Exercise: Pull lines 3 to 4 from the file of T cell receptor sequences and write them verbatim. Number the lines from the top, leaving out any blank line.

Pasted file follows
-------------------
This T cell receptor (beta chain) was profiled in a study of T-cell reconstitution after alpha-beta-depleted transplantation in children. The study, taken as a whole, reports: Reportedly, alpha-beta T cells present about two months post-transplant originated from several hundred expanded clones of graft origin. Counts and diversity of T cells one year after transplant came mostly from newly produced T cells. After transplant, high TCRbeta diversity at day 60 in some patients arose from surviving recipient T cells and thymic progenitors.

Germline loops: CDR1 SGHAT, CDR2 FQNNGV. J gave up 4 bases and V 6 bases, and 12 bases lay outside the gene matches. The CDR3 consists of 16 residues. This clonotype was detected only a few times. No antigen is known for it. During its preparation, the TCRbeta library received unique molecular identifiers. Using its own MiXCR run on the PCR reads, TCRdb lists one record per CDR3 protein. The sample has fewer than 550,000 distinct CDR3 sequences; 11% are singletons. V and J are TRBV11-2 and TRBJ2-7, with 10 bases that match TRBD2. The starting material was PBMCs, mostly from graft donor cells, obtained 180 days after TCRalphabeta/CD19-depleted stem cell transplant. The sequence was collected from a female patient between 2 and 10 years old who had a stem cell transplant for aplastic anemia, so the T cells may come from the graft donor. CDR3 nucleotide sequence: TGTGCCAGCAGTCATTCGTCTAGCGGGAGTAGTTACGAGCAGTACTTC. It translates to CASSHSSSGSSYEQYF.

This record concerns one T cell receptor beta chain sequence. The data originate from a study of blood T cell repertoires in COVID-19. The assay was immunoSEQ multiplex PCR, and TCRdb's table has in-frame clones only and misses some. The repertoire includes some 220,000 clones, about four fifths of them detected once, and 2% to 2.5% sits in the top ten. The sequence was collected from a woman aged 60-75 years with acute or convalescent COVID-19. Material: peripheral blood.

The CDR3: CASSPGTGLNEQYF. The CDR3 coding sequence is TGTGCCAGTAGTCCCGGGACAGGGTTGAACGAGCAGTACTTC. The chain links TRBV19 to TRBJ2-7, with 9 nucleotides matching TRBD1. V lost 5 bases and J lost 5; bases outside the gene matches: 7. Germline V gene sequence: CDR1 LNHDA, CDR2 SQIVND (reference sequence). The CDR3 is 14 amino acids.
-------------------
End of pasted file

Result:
This record concerns one T cell receptor beta chain sequence. The data originate from a study of blood T cell repertoires in COVID-19. The assay was immunoSEQ multiplex PCR, and TCRdb's table has in-frame clones only and misses some. The repertoire includes some 220,000 clones, about four fifths of them detected once, and 2% to 2.5% sits in the top ten. The sequence was collected from a woman aged 60-75 years with acute or convalescent COVID-19. Material: peripheral blood.

The CDR3: CASSPGTGLNEQYF. The CDR3 coding sequence is TGTGCCAGTAGTCCCGGGACAGGGTTGAACGAGCAGTACTTC. The chain links TRBV19 to TRBJ2-7, with 9 nucleotides matching TRBD1. V lost 5 bases and J lost 5; bases outside the gene matches: 7. Germline V gene sequence: CDR1 LNHDA, CDR2 SQIVND (reference sequence). The CDR3 is 14 amino acids.